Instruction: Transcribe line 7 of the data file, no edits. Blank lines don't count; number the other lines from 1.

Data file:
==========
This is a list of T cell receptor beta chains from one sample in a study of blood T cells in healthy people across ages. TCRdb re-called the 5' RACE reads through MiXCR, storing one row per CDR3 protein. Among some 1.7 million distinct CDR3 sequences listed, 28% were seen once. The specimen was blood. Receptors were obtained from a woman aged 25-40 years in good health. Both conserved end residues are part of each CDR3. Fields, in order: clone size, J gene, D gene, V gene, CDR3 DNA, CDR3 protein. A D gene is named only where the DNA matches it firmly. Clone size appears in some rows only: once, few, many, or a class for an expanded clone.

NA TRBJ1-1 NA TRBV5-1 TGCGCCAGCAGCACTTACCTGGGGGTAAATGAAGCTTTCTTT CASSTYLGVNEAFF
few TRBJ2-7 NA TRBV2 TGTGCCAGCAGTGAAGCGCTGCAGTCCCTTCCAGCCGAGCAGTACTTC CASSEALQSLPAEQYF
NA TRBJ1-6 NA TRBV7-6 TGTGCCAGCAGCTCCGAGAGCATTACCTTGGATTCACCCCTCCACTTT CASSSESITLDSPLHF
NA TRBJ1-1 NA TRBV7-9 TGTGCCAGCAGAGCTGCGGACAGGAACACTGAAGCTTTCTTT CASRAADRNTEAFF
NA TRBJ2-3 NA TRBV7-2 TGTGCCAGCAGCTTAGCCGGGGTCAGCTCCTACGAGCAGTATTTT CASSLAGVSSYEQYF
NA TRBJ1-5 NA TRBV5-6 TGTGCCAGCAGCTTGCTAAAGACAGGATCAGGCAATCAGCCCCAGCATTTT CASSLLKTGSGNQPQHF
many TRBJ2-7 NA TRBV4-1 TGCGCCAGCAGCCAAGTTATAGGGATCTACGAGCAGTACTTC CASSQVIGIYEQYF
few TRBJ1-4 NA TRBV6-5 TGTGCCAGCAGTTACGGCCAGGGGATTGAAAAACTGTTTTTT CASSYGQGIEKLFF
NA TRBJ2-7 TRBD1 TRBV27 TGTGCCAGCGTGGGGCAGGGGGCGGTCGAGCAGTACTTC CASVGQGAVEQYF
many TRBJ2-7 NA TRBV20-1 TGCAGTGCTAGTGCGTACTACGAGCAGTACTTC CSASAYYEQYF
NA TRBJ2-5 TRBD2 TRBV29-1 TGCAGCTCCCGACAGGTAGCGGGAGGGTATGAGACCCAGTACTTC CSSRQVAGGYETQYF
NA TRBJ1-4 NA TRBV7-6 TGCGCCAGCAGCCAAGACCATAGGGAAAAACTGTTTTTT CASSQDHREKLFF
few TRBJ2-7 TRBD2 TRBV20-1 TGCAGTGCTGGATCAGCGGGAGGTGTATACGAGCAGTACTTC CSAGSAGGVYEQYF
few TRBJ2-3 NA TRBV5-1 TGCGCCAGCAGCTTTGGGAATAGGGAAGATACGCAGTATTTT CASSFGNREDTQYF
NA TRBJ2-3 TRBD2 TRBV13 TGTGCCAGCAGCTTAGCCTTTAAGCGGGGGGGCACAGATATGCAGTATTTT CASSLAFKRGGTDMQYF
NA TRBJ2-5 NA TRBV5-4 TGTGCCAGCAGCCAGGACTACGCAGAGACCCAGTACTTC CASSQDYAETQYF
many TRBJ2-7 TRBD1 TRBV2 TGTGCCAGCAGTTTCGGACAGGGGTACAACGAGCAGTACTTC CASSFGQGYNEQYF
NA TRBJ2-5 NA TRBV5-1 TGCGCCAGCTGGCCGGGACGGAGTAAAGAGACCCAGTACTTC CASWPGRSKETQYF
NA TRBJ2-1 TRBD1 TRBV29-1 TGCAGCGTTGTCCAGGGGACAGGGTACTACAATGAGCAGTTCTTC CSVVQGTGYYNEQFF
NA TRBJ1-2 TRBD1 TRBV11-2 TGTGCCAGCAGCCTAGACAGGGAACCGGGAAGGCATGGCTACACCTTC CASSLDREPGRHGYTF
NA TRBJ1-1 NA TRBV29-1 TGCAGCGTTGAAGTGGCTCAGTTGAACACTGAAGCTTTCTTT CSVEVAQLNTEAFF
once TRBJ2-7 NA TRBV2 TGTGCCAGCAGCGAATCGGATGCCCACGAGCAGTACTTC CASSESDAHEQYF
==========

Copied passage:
NA TRBJ1-5 NA TRBV5-6 TGTGCCAGCAGCTTGCTAAAGACAGGATCAGGCAATCAGCCCCAGCATTTT CASSLLKTGSGNQPQHF